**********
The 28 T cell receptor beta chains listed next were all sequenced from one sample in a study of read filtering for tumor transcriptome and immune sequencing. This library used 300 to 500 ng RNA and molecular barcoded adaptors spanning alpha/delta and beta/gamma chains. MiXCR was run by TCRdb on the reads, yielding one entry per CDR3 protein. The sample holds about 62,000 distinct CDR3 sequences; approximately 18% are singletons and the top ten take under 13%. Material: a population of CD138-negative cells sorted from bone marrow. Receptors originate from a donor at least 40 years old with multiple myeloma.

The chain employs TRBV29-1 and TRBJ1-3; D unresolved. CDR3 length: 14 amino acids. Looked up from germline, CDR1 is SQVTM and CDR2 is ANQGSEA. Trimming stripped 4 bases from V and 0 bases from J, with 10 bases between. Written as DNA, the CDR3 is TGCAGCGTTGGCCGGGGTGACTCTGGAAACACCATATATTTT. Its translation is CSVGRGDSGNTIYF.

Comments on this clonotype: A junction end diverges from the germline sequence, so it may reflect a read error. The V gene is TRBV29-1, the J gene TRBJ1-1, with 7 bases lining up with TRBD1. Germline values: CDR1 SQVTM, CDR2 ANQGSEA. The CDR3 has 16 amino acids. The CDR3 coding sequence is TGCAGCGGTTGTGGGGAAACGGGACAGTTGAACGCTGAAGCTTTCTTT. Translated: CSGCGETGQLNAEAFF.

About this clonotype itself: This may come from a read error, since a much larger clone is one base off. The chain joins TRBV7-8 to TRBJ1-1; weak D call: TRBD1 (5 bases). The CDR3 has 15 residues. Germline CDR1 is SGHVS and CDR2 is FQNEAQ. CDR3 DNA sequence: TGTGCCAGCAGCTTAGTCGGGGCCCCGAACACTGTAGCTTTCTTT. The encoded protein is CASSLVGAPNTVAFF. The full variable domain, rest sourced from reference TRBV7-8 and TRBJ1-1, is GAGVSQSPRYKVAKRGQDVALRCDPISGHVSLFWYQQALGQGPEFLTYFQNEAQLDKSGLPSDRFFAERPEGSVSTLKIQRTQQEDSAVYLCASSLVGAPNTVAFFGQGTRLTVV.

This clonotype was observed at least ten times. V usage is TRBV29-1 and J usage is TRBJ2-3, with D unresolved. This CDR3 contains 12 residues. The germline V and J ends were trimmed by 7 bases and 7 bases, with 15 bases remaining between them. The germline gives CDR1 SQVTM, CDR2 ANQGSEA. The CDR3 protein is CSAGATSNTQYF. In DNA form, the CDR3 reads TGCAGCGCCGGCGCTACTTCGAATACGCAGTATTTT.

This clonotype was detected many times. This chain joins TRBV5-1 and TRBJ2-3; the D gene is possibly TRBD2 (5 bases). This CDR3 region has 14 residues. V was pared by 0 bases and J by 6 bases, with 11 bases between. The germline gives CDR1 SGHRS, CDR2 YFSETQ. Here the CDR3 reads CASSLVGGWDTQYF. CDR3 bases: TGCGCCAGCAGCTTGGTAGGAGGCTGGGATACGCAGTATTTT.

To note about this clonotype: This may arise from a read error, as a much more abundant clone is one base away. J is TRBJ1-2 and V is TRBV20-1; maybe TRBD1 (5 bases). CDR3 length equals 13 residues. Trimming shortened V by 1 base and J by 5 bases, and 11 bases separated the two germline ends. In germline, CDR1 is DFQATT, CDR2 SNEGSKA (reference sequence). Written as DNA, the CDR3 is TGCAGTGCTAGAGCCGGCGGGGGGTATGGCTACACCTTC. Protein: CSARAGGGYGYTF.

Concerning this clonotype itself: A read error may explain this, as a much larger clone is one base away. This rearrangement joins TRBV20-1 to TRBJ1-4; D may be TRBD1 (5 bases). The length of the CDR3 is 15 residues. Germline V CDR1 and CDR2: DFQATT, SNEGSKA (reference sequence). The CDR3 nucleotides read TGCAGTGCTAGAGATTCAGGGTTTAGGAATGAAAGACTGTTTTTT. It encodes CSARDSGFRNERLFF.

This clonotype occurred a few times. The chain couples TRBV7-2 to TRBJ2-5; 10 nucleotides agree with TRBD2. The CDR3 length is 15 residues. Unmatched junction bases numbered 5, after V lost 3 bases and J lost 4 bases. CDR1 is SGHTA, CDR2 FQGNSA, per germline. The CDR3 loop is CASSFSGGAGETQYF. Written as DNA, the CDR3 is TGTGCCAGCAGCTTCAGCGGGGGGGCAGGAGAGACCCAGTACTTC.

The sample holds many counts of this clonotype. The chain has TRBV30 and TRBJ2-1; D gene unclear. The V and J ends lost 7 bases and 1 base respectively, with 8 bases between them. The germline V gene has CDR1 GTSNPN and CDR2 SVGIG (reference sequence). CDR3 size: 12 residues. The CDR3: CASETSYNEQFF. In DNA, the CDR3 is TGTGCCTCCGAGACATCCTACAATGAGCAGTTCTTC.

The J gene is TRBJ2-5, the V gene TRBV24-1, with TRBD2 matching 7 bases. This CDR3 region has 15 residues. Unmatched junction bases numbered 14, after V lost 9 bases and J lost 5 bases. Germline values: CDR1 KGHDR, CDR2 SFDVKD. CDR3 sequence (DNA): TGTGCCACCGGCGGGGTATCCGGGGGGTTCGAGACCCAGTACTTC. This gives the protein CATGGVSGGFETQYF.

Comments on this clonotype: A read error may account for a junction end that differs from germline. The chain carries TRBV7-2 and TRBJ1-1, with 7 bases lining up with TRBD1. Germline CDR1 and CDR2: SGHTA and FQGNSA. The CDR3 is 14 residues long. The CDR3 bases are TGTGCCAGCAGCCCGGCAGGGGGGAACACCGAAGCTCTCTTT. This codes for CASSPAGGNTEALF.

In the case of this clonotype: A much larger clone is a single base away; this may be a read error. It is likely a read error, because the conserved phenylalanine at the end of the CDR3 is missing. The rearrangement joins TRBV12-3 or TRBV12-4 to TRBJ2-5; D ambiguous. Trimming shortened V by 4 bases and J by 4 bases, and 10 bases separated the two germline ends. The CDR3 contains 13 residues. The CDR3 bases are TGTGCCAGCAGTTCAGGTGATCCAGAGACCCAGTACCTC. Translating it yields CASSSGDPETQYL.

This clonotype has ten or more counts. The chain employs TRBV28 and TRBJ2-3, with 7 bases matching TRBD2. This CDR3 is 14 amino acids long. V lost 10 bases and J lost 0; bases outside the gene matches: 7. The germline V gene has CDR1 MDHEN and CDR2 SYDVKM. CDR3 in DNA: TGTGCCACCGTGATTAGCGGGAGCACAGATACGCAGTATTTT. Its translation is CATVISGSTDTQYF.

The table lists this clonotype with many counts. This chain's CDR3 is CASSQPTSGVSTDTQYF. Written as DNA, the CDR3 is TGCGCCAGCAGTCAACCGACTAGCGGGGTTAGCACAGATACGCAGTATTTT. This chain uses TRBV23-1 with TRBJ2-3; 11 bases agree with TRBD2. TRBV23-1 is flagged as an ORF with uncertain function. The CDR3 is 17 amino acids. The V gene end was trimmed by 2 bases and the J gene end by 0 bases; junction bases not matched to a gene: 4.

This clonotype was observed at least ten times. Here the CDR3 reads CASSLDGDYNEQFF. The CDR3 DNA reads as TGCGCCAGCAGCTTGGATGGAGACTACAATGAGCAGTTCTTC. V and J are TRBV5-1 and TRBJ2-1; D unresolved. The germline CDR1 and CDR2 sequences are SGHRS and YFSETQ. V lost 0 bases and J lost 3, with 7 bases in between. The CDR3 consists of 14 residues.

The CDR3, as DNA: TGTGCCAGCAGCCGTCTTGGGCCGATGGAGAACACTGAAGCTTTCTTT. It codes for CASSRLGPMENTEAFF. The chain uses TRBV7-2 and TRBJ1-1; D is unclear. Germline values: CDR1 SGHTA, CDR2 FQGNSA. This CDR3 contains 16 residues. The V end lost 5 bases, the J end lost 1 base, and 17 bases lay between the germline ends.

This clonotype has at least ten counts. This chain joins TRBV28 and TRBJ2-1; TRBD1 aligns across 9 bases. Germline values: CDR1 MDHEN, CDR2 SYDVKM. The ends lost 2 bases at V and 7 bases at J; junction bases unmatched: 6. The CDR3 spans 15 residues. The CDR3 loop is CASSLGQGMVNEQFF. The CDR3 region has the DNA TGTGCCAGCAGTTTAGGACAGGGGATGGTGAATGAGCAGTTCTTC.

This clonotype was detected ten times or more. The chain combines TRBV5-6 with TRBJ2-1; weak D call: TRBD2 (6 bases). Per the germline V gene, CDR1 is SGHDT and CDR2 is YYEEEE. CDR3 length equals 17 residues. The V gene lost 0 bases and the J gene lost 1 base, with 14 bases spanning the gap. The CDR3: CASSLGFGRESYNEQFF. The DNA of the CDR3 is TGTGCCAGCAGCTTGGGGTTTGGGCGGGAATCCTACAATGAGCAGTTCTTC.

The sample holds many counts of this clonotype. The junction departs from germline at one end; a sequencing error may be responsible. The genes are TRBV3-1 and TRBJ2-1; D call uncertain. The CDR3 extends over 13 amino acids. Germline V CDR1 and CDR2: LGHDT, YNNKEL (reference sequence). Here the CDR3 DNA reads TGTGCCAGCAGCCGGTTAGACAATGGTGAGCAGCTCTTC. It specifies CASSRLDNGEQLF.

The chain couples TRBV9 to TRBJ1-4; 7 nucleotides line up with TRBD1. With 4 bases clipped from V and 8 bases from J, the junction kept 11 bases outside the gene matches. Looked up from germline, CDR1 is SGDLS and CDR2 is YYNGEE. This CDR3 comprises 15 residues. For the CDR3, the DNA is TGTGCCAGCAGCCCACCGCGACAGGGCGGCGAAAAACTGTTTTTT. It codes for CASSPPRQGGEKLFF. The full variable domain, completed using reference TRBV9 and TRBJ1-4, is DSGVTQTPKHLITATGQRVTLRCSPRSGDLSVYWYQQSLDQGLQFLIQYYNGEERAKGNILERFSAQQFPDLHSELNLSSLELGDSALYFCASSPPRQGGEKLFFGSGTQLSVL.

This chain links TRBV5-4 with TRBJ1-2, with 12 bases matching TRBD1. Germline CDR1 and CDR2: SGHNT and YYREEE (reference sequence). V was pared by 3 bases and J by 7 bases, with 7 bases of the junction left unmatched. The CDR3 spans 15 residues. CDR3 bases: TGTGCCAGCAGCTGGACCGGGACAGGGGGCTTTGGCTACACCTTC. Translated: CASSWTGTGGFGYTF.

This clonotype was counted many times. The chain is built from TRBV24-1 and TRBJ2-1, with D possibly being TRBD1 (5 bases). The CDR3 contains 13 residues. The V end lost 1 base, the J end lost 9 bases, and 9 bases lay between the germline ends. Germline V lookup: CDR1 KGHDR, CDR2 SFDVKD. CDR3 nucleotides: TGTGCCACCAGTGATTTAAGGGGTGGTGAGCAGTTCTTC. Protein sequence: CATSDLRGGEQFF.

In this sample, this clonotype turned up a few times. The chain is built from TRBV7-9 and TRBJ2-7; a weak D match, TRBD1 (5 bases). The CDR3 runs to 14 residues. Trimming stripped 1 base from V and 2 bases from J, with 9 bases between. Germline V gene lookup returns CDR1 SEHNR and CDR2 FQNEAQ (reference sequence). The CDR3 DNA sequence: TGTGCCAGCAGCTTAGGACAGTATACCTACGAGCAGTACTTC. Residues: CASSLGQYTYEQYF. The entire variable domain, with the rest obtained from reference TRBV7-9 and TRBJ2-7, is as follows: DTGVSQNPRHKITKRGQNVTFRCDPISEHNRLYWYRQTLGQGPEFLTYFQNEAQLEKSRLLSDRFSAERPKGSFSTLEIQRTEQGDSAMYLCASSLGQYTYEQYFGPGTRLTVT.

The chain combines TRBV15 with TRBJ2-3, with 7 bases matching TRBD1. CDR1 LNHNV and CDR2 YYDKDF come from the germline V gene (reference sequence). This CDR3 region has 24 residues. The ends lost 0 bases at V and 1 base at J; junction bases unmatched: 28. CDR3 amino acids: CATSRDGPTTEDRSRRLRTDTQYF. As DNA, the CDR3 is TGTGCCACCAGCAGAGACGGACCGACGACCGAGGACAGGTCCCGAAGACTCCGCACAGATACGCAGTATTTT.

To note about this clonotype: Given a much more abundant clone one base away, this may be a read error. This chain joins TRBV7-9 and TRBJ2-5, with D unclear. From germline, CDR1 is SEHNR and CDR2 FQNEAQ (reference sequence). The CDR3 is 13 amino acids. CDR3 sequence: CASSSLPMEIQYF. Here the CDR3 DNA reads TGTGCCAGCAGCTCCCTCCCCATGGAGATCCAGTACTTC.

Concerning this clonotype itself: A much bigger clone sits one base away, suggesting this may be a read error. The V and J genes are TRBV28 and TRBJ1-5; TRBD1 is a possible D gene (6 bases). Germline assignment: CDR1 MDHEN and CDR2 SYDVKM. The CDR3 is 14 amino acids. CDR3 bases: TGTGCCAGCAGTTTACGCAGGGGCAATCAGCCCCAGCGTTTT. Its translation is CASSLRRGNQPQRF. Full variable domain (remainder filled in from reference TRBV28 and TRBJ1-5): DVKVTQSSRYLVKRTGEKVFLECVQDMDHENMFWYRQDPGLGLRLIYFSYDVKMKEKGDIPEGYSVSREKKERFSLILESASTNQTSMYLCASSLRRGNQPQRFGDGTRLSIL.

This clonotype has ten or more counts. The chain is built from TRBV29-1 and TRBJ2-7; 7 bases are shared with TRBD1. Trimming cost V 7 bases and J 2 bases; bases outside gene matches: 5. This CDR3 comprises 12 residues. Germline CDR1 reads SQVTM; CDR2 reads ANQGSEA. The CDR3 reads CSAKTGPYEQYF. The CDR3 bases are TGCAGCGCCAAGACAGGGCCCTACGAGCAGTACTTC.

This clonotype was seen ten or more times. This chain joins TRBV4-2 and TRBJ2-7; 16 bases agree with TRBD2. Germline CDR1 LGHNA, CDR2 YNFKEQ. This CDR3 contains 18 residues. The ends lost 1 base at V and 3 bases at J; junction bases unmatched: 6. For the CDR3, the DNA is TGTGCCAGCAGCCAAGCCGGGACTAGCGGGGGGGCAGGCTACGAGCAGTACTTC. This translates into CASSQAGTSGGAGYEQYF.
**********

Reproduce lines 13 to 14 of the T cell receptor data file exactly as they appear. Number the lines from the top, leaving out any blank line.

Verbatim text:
In the case of this clonotype: A much larger clone is a single base away; this may be a read error. It is likely a read error, because the conserved phenylalanine at the end of the CDR3 is missing. The rearrangement joins TRBV12-3 or TRBV12-4 to TRBJ2-5; D ambiguous. Trimming shortened V by 4 bases and J by 4 bases, and 10 bases separated the two germline ends. The CDR3 contains 13 residues. The CDR3 bases are TGTGCCAGCAGTTCAGGTGATCCAGAGACCCAGTACCTC. Translating it yields CASSSGDPETQYL.

This clonotype has ten or more counts. The chain employs TRBV28 and TRBJ2-3, with 7 bases matching TRBD2. This CDR3 is 14 amino acids long. V lost 10 bases and J lost 0; bases outside the gene matches: 7. The germline V gene has CDR1 MDHEN and CDR2 SYDVKM. CDR3 in DNA: TGTGCCACCGTGATTAGCGGGAGCACAGATACGCAGTATTTT. Its translation is CATVISGSTDTQYF.